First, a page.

BANGOR (AP) – A combination racetrack and casino at Bass Park could generate as much as $75.3 million in annual revenue and an additional $95.6 million in local sales revenue, according to a study commissioned by the project’s backers.

The “racino” project would involve improvements to Bangor’s existing racing facilities and the addition of a high-end hotel and a casino with as many as 1,500 slot machines.

The study was conducted by three University of Maine economists and commissioned by Capital Seven LLC, which is owned by Shawn Scott, a Nevada businessman.

The report, which cost about $20,000, according to a spokesman for the developer, finds the racino would create 314 onsite jobs, most of them full time, with a projected payroll of $5.3 million.

It estimates the $30 million complex would pump $57.8 million into the state’s economy and draw customers primarily from Maine, as well as parts of New Hampshire, New Brunswick and Quebec.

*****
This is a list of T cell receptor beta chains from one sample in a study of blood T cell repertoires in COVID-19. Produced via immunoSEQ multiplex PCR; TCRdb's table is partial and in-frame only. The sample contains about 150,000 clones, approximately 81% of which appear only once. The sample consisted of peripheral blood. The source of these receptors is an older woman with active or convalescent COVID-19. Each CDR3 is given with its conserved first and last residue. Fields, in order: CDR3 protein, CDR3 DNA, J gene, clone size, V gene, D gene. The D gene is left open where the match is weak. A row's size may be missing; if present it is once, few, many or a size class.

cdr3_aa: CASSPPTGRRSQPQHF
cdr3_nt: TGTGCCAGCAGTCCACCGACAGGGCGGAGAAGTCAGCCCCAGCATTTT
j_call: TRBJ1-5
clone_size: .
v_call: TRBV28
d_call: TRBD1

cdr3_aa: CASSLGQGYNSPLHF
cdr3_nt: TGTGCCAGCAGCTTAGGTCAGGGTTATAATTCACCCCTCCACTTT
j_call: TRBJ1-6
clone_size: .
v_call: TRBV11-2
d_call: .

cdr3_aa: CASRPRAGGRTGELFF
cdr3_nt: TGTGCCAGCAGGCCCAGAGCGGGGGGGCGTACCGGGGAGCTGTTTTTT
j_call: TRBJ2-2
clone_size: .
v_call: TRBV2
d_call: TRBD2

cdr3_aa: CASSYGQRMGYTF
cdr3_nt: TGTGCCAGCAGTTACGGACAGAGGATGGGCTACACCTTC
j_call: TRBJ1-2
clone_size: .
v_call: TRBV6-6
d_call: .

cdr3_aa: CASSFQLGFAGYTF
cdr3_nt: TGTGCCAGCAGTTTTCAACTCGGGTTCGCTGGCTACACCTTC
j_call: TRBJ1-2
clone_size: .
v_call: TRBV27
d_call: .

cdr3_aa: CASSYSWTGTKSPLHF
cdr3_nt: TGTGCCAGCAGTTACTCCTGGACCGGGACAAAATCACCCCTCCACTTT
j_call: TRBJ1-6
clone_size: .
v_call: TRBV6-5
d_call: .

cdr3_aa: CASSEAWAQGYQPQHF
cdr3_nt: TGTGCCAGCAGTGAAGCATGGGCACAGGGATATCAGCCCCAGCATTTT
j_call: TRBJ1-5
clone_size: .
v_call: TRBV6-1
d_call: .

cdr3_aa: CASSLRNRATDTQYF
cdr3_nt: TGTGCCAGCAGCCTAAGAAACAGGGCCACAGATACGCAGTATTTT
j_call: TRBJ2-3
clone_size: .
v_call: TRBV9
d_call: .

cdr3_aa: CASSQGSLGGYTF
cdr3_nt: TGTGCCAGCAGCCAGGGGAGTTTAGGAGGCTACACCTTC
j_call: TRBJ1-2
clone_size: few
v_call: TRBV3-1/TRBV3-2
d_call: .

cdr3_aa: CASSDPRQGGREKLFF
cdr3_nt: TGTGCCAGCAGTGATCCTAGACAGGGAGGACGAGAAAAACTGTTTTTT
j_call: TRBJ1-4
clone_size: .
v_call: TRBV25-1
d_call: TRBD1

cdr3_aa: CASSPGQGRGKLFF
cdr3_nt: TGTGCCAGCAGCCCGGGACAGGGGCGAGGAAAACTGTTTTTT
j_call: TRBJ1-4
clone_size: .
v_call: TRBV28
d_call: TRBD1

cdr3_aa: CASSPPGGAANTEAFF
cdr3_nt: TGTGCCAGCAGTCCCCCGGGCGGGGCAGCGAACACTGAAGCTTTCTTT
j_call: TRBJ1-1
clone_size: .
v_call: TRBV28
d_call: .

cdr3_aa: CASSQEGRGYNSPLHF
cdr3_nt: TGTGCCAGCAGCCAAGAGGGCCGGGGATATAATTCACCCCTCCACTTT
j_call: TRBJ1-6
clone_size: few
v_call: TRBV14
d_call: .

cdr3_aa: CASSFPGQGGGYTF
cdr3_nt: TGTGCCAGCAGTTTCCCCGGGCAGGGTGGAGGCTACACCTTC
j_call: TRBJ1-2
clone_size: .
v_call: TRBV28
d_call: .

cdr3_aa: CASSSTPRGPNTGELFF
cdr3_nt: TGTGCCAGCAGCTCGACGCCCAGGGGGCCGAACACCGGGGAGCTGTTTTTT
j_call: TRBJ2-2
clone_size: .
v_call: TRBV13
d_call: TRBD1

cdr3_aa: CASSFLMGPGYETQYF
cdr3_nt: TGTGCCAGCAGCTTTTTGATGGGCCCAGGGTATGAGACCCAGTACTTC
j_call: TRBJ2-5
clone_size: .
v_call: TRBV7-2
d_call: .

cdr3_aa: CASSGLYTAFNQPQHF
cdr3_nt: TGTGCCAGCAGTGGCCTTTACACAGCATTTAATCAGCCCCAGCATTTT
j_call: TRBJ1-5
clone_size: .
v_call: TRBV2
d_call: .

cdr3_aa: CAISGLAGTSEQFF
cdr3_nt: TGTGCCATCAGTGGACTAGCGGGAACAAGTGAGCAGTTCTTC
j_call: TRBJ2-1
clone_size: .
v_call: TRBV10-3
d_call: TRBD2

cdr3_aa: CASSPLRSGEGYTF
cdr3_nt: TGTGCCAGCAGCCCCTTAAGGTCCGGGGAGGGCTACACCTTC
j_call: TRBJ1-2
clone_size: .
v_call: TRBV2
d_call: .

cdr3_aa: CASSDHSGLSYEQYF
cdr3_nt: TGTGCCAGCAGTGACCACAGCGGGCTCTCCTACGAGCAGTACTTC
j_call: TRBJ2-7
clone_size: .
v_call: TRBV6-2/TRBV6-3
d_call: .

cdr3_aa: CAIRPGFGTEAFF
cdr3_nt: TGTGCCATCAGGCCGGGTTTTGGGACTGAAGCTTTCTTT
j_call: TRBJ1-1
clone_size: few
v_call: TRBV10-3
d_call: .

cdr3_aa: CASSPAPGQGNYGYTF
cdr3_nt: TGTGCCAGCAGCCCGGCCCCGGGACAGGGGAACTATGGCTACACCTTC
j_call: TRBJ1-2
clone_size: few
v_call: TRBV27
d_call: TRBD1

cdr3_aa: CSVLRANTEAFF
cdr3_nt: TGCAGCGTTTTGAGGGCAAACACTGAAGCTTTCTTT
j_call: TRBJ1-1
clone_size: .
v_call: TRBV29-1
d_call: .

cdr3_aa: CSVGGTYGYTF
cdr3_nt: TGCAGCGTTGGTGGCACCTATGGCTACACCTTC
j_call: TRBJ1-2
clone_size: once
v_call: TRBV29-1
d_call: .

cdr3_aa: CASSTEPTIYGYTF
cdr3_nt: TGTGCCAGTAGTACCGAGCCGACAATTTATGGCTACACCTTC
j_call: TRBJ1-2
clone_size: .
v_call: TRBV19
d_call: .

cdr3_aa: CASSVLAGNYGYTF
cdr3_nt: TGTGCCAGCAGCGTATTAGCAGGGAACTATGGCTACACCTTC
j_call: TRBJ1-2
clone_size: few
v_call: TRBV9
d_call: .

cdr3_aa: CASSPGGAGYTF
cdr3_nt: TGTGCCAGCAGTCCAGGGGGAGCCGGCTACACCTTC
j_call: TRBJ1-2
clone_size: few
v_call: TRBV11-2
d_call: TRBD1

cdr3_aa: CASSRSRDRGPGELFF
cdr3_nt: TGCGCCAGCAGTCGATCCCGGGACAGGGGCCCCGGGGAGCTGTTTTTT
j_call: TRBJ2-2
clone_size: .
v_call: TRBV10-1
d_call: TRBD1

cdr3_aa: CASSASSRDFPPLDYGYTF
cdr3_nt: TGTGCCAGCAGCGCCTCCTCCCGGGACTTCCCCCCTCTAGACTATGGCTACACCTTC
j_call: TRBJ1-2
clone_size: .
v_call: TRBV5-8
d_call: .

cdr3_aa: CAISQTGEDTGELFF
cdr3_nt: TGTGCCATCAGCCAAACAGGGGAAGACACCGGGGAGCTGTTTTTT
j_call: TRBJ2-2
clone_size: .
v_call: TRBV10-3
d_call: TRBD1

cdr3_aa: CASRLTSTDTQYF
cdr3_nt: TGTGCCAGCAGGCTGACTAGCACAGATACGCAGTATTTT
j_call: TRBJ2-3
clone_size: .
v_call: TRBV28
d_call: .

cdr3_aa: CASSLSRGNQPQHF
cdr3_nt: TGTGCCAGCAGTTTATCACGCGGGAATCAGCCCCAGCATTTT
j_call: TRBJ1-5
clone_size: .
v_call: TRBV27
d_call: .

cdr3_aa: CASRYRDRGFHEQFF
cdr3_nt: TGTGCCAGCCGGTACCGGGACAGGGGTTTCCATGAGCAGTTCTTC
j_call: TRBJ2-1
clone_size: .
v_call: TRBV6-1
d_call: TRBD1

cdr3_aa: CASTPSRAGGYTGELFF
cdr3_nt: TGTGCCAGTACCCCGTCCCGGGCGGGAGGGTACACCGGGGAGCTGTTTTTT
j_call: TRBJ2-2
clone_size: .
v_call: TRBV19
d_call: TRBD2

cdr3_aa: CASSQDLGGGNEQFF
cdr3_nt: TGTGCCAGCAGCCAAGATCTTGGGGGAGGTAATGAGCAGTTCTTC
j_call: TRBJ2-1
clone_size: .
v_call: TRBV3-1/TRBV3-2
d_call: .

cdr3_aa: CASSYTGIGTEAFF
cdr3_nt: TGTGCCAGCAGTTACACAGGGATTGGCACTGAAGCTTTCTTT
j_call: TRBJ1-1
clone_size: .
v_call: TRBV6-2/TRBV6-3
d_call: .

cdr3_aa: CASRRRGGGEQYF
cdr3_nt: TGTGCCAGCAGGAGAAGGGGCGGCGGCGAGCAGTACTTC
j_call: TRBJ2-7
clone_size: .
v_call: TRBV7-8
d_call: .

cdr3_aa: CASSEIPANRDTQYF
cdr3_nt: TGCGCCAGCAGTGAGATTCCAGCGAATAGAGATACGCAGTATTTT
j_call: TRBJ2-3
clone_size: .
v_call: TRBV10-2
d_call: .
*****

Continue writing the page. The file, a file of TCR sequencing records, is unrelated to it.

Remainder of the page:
The report also finds that renovations and construction, which could begin this fall and continue until 2006, would result in 527 new jobs.

The project’s effects on the local labor market, added demand for public services and potential social costs associated with crime and compulsive gambling were not addressed in the study.

The study also assumed that no significant competition for gambling exists in the region.

The city’s share of the proceeds from slot machines and its revenue in property taxes and lease payments have yet to be released.

Bangor residents will vote on the project’s installation on June 10. A statewide referendum to allow slot machines at commercial racetracks in Bangor and Scarborough is scheduled for Nov. 4.

AP-ES-05-23-03 0921EDT

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